Climbs of the 2022 Tour de France

In this short summary of the climbs of the 2022 Tour de France, we include all the information you need to prepare for the various stages. This edition of the Tour de France, sees the riders tackling climbs in three mountain ranges, the Jura, the Alps, and the Pyrenees. We will see some of the iconic Tour de France climbs including Alp d’Huez, Col du Galibier, and Col du Peyresourde which will be fantastic to watch.

Our tables list out all the officially categorized climbs with information such as climb length, average gradient, distance from the stage start, and categorization. Where possible we have also included the gradient profile for these climbs. We have also included the estimated time the first riders will hit the top of each of the climbs. This is handy information if you will be watching the tour either in person or on TV.

We also have a separate article with lots of information about all the stages of the 2022 Tour de France which you can access here. If you are planning on watching the Tour de France by the roadside for the first time you can see our tips for watching it in person.

Our site also has plenty of information about visiting France for a cycling holiday, so make sure you check it out. The Practical section has all the necessary information about things like visa requirements, using your mobile phone, how to get money out etc while our Destination section includes information about where to stay and how to get to various cycling destinations as well as cycling routes for you to ride.

A brief history of the mountains in the Tour de France

In most editions of the Tour de France, the mountain stages are where the race is won or lost. A single bad day for a rider in the mountains can see them lose minutes to rivals and an end to their title bid. On long mountain climbs, there is nowhere to hide and any little chinks in a rider’s armor are usually found out. Over the years climbs such as Alpe d’Huez, Col du Galibier, Mont Ventoux, Col du Tourmalet and Col d’Aubisque have become synonymous with the race.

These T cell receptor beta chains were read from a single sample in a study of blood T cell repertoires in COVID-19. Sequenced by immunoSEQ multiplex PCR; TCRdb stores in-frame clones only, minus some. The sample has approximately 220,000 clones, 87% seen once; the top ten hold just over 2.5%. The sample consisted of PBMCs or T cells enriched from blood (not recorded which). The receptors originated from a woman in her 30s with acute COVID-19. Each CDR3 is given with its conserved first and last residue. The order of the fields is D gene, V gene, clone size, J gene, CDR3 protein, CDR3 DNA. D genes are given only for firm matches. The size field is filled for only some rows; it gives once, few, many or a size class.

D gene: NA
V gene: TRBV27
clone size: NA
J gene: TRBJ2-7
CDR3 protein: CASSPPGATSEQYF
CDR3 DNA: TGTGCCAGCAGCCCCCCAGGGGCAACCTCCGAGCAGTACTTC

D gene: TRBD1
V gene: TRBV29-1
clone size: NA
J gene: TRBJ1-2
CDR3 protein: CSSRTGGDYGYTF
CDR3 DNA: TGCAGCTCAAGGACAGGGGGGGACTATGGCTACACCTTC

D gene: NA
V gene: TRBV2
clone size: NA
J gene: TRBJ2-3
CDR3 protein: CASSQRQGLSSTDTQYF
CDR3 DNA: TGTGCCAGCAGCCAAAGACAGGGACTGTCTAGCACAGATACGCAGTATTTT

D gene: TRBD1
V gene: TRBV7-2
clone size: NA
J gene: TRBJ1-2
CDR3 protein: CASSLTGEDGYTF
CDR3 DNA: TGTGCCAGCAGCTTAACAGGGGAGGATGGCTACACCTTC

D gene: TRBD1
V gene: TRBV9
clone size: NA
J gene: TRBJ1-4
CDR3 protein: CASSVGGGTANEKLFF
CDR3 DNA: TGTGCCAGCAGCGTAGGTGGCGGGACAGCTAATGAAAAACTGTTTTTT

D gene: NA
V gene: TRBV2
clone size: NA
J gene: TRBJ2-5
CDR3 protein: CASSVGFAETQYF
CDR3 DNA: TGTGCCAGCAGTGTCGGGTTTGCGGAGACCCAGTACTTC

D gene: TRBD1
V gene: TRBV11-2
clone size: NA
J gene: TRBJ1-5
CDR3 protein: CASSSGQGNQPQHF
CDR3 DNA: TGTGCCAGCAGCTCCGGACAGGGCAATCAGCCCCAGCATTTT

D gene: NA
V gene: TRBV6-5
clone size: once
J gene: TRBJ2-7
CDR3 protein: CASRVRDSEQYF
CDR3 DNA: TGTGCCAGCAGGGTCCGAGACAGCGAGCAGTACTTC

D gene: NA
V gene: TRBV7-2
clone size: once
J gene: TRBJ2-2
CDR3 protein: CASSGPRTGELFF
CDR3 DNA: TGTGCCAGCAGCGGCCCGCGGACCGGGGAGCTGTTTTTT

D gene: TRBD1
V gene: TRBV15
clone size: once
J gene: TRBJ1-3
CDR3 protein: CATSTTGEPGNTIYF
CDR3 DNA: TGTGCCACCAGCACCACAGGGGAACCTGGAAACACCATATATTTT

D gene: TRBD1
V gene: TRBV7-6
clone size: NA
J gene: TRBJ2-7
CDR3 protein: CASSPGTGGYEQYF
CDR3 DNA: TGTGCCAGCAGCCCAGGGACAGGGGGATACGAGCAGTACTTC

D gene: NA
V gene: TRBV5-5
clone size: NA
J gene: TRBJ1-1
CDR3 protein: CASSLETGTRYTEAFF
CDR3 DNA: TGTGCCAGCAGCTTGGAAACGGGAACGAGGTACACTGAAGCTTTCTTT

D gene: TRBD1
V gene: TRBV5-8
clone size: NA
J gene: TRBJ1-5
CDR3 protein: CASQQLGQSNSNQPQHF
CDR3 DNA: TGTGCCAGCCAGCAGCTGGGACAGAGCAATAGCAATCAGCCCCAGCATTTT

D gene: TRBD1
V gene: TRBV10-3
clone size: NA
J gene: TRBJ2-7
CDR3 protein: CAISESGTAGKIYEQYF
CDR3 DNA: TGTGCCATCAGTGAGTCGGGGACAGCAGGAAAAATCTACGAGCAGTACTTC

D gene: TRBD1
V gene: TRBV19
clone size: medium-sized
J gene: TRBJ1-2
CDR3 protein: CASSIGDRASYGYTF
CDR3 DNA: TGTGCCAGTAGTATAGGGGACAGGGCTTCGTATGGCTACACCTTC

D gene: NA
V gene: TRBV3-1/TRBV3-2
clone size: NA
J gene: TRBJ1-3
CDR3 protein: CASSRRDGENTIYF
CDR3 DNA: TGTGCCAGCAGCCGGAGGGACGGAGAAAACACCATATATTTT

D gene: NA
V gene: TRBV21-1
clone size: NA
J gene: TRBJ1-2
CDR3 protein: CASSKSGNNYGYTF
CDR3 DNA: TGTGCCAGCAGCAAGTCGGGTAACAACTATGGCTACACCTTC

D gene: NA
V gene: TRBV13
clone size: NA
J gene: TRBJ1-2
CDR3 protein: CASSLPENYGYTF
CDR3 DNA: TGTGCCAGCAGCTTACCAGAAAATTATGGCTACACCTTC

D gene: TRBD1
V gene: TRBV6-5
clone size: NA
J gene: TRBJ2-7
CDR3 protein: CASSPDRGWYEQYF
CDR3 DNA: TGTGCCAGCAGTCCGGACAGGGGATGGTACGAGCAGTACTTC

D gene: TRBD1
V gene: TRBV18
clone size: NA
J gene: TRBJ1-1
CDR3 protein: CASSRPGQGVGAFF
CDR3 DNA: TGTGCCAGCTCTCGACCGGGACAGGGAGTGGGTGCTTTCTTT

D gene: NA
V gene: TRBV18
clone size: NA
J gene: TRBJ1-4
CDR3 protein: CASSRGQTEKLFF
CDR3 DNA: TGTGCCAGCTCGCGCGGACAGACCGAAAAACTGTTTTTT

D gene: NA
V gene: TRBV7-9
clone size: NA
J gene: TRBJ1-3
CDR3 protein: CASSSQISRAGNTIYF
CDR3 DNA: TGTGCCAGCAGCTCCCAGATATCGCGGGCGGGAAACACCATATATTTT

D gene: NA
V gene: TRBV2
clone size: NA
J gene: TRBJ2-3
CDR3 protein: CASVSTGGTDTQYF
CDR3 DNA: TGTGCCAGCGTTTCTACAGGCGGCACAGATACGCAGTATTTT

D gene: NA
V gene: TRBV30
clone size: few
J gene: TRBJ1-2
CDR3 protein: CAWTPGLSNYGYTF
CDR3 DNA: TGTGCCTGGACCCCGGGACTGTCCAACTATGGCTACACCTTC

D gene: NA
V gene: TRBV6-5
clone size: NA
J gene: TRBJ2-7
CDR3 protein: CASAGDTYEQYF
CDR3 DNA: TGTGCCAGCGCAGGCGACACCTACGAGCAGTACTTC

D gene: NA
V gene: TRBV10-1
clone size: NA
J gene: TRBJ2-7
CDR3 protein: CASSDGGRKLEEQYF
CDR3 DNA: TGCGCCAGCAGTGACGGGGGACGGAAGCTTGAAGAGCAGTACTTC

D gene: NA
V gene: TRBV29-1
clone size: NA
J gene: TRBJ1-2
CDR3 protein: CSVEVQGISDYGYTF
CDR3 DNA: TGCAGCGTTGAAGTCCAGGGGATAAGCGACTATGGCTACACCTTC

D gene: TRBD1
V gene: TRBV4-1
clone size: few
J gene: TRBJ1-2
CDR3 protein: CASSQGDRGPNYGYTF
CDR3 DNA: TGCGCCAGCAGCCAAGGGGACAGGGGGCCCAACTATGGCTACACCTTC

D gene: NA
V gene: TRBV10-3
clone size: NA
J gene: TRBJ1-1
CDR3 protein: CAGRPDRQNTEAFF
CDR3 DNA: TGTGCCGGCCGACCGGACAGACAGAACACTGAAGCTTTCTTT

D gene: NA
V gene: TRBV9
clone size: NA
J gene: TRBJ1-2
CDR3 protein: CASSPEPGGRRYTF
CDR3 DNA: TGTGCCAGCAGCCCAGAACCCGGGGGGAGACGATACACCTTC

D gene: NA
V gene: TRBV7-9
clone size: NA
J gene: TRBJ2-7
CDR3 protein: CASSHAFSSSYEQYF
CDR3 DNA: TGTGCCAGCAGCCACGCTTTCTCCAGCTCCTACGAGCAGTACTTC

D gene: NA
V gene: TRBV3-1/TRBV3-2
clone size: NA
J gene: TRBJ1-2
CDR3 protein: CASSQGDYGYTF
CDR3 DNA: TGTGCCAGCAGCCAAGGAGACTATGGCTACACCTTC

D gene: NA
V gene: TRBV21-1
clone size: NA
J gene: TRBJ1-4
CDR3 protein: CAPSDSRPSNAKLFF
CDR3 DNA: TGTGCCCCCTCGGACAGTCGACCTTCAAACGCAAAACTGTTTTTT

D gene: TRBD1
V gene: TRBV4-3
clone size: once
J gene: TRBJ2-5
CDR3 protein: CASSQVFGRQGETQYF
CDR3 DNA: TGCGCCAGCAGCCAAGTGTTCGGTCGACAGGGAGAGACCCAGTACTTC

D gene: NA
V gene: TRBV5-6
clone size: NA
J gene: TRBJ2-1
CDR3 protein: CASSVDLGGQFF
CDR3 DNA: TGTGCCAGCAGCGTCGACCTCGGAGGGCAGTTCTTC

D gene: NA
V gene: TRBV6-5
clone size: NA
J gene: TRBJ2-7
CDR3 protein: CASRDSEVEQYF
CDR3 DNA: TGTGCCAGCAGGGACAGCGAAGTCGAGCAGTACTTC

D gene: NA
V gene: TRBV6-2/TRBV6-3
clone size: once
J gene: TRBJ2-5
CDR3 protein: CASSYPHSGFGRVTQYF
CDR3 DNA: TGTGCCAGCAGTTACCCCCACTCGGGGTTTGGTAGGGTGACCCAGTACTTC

The mountain stages are some of the most popular for people to watch the race and there are many iconic images of riders navigating a sea of spectators. It is estimated that many hundreds of thousands of fans line the mountain roads as they twist and turn their way to the summit. On rare occasions, fans get a little too close and bring a rider down.

First mountain stage in the Pyrenees

The mountains first entered the Tour de France in the 8th edition in 1910. In that year stage 10 started in the Pyrenean town of Bagneres de Luchon and climbed Col du Peyresourde, Col d’Aspin, Col du Tourmalet and Col d’Aubisque before finishing 326km later in Bayon. Octave Lapize finished the stage first in a time of 14hrs 10mins. No mean feat given that all the mountain passes were dirt roads back in those days and the bikes had nowhere near the range of gears modern bikes now have.

Inclusion of the French Alps

While the organizers deemed the addition of the mountains to be successful the riders were less impressed and there were protests in 1910 about the stage. Nevertheless, in 1911 the French Alps were added to the race with the inclusion of Col du Galibier, Col de Castillion, and Col de Braus. This was in addition to the stage in the Pyrenees.